On 8 December, EU and UK negotiators signed a report presenting the progress made in Stage One of the Brexit negotiations. The document, while marking a necessary step in the direction of a final deal, falls short of a breakthrough on key issues.
The EU and the UK declared “sufficient progress” in the negotiations, allowing them to start talks on a future comprehensive relationship. Specifically, they agreed on the methodology of calculating the “divorce bill,” the amount the UK owes the bloc to meet various obligations undertaken as a member, and agreed that the British would pay and use funds under the 2014-2020 Multiannual Financial Framework without any change resulting from Brexit. The UK also agreed that after Brexit it would guarantee rights accrued to current EU migrants living in the UK, including respecting EU Court of Justice jurisdiction in interpreting EU law for eight years after the set exit date. The UK government also will ensure harmonisation of law on the entire island of Ireland and the preservation of Northern Ireland’s integral position within the United Kingdom.
The agreement is not legally binding. It also states that “nothing is agreed until everything is agreed,” therefore its content ultimately depends on the successful conclusion and ratification of an exit treaty. In addition, the final settlement of many controversial issues was postponed into the Stage Two talks, such as the exact sums in the “divorce bill” and technicalities of the future border regime on Ireland. The document also contains several visible contradictions in terms. For example, a literal reading of the UK’s commitment to harmonised law between Northern Ireland and the Irish Republic (i.e., the EU) while keeping Northern Ireland fully integrated with Britain (i.e., the mainland UK) would render a real British exit from the EU impossible.
The EU achieved all its basic Stage One goals. It obtained from the UK recognition of its financial obligations in the period following its departure from the bloc, as well as consent to protect EU citizens’ rights under Union law and institutions for eight years. Moreover, the UK accepted the harmonisation of law on Ireland after Brexit, and co-financing of EU programmes in Northern Ireland (e.g., the “PEACE” programme). For the UK, the key success is the breaking of the deadlock in negotiations with the opening of talks on the future relationship. By postponing the decision on the freedom of movement of people between the EU and UK, and establishing a separate negotiation path that ties further talks on Northern Ireland with those on transit between the Republic of Ireland and EU-26 through Britain, also constitute a tactical success for the UK.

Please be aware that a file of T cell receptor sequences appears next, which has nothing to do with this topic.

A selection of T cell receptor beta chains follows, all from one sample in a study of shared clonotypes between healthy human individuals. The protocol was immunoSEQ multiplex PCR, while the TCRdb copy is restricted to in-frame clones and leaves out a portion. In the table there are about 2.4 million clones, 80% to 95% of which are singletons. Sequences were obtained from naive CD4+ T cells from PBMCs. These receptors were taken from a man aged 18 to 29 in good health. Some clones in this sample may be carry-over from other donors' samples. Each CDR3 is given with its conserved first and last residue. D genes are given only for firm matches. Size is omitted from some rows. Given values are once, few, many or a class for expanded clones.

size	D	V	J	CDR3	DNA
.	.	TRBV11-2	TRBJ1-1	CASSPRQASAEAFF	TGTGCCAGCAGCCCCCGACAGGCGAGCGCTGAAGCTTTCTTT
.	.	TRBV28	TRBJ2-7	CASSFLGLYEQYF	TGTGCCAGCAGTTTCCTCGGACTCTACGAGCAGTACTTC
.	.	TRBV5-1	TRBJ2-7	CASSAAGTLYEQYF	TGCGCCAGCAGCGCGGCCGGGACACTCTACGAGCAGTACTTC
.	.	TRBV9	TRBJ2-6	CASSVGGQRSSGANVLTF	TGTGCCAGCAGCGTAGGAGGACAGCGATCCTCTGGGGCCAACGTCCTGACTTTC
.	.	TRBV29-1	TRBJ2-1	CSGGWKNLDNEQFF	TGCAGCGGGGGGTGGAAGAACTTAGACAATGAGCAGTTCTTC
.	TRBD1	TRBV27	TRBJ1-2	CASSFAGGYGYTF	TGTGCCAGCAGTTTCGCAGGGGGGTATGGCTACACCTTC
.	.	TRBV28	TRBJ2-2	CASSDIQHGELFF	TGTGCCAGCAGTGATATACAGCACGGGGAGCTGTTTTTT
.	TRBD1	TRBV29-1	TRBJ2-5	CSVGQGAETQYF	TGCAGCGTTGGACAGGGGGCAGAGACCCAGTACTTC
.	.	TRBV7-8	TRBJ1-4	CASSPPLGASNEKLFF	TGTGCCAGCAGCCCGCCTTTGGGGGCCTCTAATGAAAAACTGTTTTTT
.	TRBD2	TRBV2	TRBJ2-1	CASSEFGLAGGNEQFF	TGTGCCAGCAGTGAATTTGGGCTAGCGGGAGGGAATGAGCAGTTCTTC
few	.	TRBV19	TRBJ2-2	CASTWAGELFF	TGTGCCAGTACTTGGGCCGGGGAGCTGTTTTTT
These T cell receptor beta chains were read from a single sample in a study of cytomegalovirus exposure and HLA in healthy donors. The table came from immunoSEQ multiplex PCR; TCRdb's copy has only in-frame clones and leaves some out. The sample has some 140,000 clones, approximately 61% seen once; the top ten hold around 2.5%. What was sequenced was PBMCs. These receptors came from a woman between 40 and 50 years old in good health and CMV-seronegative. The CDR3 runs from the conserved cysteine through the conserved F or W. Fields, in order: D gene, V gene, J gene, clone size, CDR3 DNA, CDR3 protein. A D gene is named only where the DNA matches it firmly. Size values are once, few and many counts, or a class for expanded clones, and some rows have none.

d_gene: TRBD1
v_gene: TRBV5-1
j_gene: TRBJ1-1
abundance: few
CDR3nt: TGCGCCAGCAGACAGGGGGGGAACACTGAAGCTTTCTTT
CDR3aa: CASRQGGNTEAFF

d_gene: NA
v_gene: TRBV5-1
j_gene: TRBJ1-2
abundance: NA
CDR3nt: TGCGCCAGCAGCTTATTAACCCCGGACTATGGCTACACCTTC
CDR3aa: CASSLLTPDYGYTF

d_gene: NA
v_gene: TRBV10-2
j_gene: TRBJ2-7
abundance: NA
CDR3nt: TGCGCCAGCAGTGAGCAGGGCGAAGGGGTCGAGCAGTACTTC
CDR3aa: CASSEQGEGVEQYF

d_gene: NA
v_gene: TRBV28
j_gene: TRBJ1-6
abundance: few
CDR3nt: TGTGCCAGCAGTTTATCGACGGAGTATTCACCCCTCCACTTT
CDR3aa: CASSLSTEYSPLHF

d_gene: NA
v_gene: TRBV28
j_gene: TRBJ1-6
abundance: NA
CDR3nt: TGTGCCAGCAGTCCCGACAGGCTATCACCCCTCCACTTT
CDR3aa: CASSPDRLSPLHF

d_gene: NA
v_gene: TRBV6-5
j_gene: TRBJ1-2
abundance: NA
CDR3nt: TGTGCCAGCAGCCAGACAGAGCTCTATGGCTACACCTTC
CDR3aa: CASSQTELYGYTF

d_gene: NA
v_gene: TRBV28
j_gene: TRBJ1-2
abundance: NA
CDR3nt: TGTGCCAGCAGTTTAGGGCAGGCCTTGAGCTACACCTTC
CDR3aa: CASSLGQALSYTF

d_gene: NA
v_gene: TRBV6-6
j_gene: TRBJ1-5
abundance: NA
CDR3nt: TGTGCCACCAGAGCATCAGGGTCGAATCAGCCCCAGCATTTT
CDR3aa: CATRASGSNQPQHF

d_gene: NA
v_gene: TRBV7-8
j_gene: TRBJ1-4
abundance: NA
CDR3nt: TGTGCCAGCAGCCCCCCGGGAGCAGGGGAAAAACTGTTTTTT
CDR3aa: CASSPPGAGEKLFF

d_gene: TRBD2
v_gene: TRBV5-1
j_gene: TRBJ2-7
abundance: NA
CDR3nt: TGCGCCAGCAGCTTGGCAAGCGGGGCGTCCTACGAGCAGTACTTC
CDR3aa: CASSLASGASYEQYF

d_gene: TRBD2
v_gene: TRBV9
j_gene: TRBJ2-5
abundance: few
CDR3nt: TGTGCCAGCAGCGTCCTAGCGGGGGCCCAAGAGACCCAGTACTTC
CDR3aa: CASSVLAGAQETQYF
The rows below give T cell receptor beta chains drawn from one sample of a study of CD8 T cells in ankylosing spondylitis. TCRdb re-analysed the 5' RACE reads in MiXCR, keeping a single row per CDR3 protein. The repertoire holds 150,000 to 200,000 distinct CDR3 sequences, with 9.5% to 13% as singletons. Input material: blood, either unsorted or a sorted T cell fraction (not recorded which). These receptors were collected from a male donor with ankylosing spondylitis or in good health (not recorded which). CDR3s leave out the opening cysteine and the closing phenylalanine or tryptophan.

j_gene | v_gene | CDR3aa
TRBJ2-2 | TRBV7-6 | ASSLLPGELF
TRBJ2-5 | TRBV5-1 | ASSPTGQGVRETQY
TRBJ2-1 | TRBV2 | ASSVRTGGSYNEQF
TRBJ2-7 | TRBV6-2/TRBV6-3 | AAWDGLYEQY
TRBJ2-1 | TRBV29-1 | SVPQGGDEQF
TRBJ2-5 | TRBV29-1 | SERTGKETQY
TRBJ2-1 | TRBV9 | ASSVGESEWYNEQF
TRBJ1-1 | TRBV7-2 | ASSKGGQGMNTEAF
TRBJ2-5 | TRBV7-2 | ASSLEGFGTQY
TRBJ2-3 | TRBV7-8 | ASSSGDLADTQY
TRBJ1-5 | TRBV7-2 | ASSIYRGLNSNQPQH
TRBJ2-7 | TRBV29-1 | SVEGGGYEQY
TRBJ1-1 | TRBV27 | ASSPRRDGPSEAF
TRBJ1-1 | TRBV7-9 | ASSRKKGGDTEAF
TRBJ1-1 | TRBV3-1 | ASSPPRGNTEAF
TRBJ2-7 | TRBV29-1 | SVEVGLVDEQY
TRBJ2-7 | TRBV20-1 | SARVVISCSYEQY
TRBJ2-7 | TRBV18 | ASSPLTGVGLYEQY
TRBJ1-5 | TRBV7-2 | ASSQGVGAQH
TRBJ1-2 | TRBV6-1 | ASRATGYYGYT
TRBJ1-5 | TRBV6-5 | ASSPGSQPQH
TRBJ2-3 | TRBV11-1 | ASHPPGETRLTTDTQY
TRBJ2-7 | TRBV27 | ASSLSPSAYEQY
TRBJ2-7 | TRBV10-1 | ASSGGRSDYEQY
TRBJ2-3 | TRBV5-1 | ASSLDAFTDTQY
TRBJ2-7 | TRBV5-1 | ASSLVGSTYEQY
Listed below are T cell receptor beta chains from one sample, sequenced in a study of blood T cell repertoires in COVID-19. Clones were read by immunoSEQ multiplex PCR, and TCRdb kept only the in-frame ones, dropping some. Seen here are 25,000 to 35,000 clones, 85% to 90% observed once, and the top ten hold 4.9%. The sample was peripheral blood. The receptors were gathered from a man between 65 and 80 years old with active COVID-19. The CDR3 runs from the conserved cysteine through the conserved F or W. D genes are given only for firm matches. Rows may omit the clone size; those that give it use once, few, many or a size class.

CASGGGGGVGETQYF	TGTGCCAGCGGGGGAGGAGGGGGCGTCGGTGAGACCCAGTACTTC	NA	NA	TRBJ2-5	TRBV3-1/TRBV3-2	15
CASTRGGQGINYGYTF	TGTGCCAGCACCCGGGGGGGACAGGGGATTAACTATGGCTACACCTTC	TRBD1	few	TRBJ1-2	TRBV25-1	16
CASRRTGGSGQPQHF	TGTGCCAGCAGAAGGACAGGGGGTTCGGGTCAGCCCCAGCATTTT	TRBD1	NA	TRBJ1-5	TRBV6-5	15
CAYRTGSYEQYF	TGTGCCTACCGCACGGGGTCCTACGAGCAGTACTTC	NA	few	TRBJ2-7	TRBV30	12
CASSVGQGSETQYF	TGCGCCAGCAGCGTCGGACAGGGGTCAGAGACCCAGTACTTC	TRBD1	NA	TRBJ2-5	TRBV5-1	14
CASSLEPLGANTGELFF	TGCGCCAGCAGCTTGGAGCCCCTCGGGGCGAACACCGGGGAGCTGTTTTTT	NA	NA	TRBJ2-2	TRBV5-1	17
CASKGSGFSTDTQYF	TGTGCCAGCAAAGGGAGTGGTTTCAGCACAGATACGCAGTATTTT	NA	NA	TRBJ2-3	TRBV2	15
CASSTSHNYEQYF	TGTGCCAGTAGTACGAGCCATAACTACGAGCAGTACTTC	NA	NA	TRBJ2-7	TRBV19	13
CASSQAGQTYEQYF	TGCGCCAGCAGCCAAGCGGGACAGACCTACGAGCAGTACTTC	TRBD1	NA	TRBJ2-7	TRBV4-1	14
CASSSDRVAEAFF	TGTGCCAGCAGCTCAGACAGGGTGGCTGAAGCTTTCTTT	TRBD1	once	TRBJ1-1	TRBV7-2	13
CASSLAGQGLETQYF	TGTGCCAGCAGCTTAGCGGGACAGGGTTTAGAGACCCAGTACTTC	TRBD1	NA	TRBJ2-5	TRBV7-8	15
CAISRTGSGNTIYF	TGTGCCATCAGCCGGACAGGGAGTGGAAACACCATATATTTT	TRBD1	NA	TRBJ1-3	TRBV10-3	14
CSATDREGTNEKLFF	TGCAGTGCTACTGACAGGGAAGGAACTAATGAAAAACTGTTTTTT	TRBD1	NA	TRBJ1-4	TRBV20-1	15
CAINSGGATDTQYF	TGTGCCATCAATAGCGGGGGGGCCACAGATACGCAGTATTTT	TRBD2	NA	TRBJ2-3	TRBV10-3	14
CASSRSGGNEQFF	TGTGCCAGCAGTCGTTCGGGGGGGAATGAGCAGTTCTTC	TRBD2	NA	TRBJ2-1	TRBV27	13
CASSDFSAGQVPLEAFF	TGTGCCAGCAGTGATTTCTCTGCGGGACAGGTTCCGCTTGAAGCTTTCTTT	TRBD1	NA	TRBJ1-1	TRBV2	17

EU and UK negotiators presented the agreement as a good compromise. Guy Verhofstadt, as the European Parliament representative to the talks (the chamber can veto the final agreement), backed the “sufficient progress” assessment but made further demands for the upcoming talks. The reactions of British political parties are much more complex. The Conservatives, Labour, Liberal Democrats, and Democratic Unionists (DUP), declared conditional support. Nevertheless, Eurosceptics, both in those parties and outside them, were highly critical of the agreement. Theresa May’s government maintains its mandate to continue the negotiations but remains exposed to the risk of a Tory leadership challenge and the reshuffle that would ensue.
The agreement means that at the European Council summit of 14–15 December, it could open Stage Two talks. The key political, conceptual, and technical challenges are to agree by September 2018 a future model of cooperation that is satisfactory for both the EU and the UK. British Eurosceptics challenge May’s concessions as undermining Brexit’s basic purpose to remove the country from the EU. The final treaty will be difficult to ratify in the UK without a favourable trade deal. The fragility of the political balance in the negotiations was demonstrated in early December by an Irish threat to block the talks absent a UK guarantee of the status quo on the island of Ireland, and DUP’s subsequent announcement of withdrawal of support for May due to concerns about a possible separation of Northern Ireland from mainland UK.